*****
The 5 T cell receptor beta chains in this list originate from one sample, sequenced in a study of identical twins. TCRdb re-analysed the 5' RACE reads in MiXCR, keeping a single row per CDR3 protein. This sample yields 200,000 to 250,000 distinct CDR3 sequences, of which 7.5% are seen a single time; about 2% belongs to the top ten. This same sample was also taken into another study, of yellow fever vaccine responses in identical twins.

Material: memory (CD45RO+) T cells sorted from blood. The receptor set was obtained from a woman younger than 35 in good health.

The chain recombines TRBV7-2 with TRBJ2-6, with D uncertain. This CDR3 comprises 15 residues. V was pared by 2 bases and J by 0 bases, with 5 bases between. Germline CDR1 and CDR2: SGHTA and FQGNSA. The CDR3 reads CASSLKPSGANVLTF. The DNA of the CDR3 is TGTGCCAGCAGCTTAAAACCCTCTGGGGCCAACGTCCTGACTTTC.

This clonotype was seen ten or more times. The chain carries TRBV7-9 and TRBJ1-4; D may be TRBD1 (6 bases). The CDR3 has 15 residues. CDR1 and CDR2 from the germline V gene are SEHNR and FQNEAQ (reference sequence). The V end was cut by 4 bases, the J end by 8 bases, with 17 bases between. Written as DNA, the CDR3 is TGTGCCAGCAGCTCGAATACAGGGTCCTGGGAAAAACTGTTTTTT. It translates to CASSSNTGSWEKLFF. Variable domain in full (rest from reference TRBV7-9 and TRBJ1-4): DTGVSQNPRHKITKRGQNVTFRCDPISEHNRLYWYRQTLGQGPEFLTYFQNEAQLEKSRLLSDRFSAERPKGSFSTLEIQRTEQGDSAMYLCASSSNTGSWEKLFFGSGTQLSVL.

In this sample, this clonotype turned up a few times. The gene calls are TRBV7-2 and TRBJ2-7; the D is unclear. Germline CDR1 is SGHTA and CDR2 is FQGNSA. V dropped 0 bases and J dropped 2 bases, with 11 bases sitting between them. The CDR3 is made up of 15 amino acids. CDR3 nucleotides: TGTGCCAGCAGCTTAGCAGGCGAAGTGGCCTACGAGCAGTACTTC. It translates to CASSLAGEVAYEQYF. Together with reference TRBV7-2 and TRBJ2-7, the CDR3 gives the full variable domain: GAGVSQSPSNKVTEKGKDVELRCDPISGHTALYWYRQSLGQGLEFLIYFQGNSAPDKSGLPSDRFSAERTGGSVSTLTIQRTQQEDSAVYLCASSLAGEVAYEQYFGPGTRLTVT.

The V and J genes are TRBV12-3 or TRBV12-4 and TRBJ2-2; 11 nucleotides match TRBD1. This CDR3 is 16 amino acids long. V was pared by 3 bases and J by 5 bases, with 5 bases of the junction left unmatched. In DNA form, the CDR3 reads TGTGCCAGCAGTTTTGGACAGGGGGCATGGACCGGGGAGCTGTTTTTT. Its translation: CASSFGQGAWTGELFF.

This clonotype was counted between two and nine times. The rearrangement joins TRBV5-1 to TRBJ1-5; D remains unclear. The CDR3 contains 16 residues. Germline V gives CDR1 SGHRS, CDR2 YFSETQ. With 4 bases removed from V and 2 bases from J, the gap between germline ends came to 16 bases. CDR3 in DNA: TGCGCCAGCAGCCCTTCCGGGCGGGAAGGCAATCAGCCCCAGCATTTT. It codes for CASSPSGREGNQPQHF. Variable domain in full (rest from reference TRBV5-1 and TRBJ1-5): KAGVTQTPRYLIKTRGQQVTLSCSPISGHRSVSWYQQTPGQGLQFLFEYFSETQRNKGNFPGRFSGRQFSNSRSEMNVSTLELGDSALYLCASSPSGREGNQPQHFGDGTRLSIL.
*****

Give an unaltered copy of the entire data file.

The 5 T cell receptor beta chains in this list originate from one sample, sequenced in a study of identical twins. TCRdb re-analysed the 5' RACE reads in MiXCR, keeping a single row per CDR3 protein. This sample yields 200,000 to 250,000 distinct CDR3 sequences, of which 7.5% are seen a single time; about 2% belongs to the top ten. This same sample was also taken into another study, of yellow fever vaccine responses in identical twins.

Material: memory (CD45RO+) T cells sorted from blood. The receptor set was obtained from a woman younger than 35 in good health.

The chain recombines TRBV7-2 with TRBJ2-6, with D uncertain. This CDR3 comprises 15 residues. V was pared by 2 bases and J by 0 bases, with 5 bases between. Germline CDR1 and CDR2: SGHTA and FQGNSA. The CDR3 reads CASSLKPSGANVLTF. The DNA of the CDR3 is TGTGCCAGCAGCTTAAAACCCTCTGGGGCCAACGTCCTGACTTTC.

This clonotype was seen ten or more times. The chain carries TRBV7-9 and TRBJ1-4; D may be TRBD1 (6 bases). The CDR3 has 15 residues. CDR1 and CDR2 from the germline V gene are SEHNR and FQNEAQ (reference sequence). The V end was cut by 4 bases, the J end by 8 bases, with 17 bases between. Written as DNA, the CDR3 is TGTGCCAGCAGCTCGAATACAGGGTCCTGGGAAAAACTGTTTTTT. It translates to CASSSNTGSWEKLFF. Variable domain in full (rest from reference TRBV7-9 and TRBJ1-4): DTGVSQNPRHKITKRGQNVTFRCDPISEHNRLYWYRQTLGQGPEFLTYFQNEAQLEKSRLLSDRFSAERPKGSFSTLEIQRTEQGDSAMYLCASSSNTGSWEKLFFGSGTQLSVL.

In this sample, this clonotype turned up a few times. The gene calls are TRBV7-2 and TRBJ2-7; the D is unclear. Germline CDR1 is SGHTA and CDR2 is FQGNSA. V dropped 0 bases and J dropped 2 bases, with 11 bases sitting between them. The CDR3 is made up of 15 amino acids. CDR3 nucleotides: TGTGCCAGCAGCTTAGCAGGCGAAGTGGCCTACGAGCAGTACTTC. It translates to CASSLAGEVAYEQYF. Together with reference TRBV7-2 and TRBJ2-7, the CDR3 gives the full variable domain: GAGVSQSPSNKVTEKGKDVELRCDPISGHTALYWYRQSLGQGLEFLIYFQGNSAPDKSGLPSDRFSAERTGGSVSTLTIQRTQQEDSAVYLCASSLAGEVAYEQYFGPGTRLTVT.

The V and J genes are TRBV12-3 or TRBV12-4 and TRBJ2-2; 11 nucleotides match TRBD1. This CDR3 is 16 amino acids long. V was pared by 3 bases and J by 5 bases, with 5 bases of the junction left unmatched. In DNA form, the CDR3 reads TGTGCCAGCAGTTTTGGACAGGGGGCATGGACCGGGGAGCTGTTTTTT. Its translation: CASSFGQGAWTGELFF.

This clonotype was counted between two and nine times. The rearrangement joins TRBV5-1 to TRBJ1-5; D remains unclear. The CDR3 contains 16 residues. Germline V gives CDR1 SGHRS, CDR2 YFSETQ. With 4 bases removed from V and 2 bases from J, the gap between germline ends came to 16 bases. CDR3 in DNA: TGCGCCAGCAGCCCTTCCGGGCGGGAAGGCAATCAGCCCCAGCATTTT. It codes for CASSPSGREGNQPQHF. Variable domain in full (rest from reference TRBV5-1 and TRBJ1-5): KAGVTQTPRYLIKTRGQQVTLSCSPISGHRSVSWYQQTPGQGLQFLFEYFSETQRNKGNFPGRFSGRQFSNSRSEMNVSTLELGDSALYLCASSPSGREGNQPQHFGDGTRLSIL.